Language is a way into a culture. Every language has words that others don’t. English has a lot of words that are not in Norwegian and Norwegian not so many. But there are words in Norwegian that one does not have in English. There is an expression my mother used to say, which is not found in English. It is not talking about someone’s beauty or character. It is everything together. It is a beautiful word that cannot be experienced in English.
RH: What is interesting about writing in English?
SH: There is something about English grammar that has the power of elasticity.
RH: Do you feel you are identified as a Scandinavian writer?
SH: Yes, they identify me as a Scandinavian American. It is a little exotic.
RH: When did you begin writing?
SH: As a writer of novels, I was a later starter. I started writing at 13, lots and lots of poems and extremely short stories. At 23 I was living in New York and had a poem published in The Paris Review. I also had small book of poems published.
I had a professor tell me, “when I get stuck I do automatic writing.” I tried this and had 33 pages. I liked the movement of the prose. After I finished my dissertation I wrote my first novel and it took four years to write.
RH: I read a Hilary Mantel interview a few days ago. She said that it is hard for a publisher to work with a writer who doesn’t have a formula and stick to it. You don’t have a formula, but do you have a consistency?
SH: If you are writing literary fiction, you always want to do something new and try something else. At the same time there are underground currents in any writer, ambiguities that happen in the place between people.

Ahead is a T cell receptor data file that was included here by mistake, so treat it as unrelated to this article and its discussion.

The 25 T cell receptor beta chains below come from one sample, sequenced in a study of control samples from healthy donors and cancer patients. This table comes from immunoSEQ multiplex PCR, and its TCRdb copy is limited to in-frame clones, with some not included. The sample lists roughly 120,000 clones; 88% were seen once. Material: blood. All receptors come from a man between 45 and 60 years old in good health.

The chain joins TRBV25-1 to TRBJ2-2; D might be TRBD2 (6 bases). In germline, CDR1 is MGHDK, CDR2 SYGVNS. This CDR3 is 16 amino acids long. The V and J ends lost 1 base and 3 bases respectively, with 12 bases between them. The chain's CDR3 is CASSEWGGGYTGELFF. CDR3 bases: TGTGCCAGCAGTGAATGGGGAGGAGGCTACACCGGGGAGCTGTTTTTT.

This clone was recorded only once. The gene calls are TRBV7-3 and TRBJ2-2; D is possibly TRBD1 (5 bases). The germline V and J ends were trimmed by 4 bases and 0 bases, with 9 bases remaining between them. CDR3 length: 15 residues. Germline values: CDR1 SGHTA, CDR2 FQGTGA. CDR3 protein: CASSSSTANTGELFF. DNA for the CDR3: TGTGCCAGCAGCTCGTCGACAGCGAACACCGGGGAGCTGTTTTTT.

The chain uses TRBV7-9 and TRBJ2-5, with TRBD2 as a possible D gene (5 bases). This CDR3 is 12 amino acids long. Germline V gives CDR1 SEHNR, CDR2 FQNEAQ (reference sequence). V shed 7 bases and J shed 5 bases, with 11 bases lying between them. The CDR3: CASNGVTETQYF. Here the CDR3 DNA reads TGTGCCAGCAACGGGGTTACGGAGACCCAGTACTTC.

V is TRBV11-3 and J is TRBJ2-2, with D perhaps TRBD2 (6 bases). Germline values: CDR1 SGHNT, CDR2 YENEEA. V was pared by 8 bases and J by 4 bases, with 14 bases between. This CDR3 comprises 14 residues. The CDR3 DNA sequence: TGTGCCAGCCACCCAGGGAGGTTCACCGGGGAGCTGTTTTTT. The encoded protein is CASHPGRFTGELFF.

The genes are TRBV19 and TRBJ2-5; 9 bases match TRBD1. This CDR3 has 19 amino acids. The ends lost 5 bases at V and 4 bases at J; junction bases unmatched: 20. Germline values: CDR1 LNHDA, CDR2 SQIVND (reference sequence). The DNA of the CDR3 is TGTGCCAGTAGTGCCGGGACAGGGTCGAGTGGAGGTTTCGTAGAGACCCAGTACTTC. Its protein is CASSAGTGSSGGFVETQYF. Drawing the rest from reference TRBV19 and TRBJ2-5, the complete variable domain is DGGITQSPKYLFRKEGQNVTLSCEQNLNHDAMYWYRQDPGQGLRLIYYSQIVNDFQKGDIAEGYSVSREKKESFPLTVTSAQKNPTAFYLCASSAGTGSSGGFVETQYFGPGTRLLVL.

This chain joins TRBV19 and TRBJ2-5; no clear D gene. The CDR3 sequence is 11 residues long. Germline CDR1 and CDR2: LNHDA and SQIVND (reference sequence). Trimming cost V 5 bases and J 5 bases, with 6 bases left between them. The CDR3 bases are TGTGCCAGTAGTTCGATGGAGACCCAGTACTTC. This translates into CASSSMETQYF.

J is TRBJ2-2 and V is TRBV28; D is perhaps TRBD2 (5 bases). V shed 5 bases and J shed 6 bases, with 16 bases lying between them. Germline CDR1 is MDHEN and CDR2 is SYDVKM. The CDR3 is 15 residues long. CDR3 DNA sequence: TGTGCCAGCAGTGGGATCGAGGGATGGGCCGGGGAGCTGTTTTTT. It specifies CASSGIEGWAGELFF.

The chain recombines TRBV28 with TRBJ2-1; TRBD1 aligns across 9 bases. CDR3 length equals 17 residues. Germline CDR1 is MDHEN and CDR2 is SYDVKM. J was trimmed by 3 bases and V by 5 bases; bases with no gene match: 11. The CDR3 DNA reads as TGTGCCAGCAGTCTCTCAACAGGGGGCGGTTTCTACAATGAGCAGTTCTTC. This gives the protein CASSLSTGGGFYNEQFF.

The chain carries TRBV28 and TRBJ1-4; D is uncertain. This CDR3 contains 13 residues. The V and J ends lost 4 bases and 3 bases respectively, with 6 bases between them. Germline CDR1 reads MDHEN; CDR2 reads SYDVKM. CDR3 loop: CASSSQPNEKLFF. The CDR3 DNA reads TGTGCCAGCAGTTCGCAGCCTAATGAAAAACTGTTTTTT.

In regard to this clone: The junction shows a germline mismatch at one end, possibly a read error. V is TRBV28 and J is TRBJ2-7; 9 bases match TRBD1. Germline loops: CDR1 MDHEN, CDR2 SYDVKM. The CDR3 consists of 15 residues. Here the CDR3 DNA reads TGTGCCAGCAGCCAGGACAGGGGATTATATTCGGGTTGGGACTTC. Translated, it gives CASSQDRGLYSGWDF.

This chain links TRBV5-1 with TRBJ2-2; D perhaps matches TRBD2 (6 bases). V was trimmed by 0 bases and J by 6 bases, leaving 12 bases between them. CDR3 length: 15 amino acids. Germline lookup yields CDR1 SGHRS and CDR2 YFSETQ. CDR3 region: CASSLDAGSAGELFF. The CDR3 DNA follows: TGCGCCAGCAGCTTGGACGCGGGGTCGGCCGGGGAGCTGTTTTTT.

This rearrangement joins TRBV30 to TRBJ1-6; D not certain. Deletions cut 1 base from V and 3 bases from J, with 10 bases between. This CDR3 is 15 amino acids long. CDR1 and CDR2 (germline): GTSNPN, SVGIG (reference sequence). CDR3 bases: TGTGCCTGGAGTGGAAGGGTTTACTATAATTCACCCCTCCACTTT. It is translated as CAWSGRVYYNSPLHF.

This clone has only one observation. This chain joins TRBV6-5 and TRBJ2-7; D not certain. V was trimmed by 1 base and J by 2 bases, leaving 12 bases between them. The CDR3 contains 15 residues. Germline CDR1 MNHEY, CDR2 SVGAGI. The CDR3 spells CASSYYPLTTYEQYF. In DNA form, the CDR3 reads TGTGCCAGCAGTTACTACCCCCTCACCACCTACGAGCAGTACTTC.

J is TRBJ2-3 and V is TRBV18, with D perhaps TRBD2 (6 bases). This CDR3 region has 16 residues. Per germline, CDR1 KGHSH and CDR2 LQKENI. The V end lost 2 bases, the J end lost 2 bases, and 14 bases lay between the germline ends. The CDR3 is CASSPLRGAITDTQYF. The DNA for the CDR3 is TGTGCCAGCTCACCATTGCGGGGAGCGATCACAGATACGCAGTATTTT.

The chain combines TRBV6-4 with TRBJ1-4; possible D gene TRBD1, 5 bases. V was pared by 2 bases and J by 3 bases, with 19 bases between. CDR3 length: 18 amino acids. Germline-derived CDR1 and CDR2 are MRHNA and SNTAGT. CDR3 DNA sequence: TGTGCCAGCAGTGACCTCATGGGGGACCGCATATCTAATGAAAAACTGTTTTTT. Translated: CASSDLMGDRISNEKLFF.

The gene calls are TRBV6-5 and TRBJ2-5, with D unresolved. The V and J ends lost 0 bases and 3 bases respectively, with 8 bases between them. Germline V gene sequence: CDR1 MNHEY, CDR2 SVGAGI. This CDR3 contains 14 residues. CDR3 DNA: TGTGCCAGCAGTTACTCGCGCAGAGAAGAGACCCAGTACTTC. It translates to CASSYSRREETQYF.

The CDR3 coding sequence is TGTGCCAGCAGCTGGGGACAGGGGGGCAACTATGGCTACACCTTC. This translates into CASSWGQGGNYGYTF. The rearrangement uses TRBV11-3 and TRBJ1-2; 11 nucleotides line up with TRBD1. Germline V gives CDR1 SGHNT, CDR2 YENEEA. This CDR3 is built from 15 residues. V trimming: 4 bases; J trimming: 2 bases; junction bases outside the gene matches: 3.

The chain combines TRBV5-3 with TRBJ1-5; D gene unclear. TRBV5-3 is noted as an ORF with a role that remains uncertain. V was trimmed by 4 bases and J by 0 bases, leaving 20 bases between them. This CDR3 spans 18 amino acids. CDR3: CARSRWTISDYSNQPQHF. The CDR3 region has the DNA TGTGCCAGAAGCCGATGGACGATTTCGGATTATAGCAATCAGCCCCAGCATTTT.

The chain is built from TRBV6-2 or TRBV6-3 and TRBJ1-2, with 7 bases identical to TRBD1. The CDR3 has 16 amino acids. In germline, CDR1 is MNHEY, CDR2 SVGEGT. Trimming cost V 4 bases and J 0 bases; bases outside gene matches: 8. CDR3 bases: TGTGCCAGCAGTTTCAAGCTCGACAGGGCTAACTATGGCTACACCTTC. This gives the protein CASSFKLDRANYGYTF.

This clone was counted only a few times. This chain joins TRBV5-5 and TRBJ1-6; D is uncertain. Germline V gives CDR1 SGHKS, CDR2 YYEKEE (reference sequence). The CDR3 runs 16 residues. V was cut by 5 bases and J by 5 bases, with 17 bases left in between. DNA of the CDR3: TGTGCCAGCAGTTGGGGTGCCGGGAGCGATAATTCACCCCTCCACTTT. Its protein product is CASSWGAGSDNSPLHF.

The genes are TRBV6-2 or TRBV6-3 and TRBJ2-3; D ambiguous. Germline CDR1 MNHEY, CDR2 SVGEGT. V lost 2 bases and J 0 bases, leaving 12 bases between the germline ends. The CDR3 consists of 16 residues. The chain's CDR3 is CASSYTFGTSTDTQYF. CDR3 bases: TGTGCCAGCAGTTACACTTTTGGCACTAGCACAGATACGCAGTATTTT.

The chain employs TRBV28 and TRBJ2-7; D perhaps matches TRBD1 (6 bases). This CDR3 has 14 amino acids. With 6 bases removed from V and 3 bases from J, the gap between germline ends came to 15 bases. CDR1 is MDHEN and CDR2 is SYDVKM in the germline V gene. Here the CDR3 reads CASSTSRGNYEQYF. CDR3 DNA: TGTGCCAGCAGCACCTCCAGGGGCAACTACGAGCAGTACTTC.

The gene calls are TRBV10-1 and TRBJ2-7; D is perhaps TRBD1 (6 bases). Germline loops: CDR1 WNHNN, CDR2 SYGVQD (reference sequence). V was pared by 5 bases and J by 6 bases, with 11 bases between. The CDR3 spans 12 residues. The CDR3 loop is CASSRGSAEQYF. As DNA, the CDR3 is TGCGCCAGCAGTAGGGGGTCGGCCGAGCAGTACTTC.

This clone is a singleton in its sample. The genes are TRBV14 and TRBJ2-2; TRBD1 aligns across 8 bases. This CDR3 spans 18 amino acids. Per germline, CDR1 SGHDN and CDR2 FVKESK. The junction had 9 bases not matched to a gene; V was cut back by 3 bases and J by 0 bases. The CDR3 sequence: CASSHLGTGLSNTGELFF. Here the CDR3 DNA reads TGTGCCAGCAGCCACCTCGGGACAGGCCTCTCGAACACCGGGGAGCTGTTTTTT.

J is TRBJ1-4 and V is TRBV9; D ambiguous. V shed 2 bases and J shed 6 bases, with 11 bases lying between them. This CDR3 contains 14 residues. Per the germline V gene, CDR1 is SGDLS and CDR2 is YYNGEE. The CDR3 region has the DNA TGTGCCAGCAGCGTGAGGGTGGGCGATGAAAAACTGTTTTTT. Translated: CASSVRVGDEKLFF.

RH: Do you have a structure in mind, when you write?
SH: I always have a kind of arc. My husband (who is also an author) says, “if nothing is on the horizon, you can always go sideways.” I usually have an ending, but it can change. It is not a blank slate.
RH: Can you speak about your interest in poetry?
SH: When I was 11, my mother gave me two little books of poetry: Blake and Dickenson. They were difficult, but I read them over and over—the music, something about them was life changing.
My father was a professor at St. Olaf’s, but it was my mother who chose books: Jane Austen, Dickens, and the abridged version of The Count of Monte Cristo. The summer I was in Iceland I read about 50 books. It was a turning point for me. If that’s what books can do, I wanted to do it.
RH: Your husband is also a writer, how do you manage in the same house?
SH: We have four floors. My husband is on the garden floor and I am on the top floor. There are two floors between us. My husband is a dinosaur and still writes on a manual typewriter. Clack, clack, clack—it can be distracting.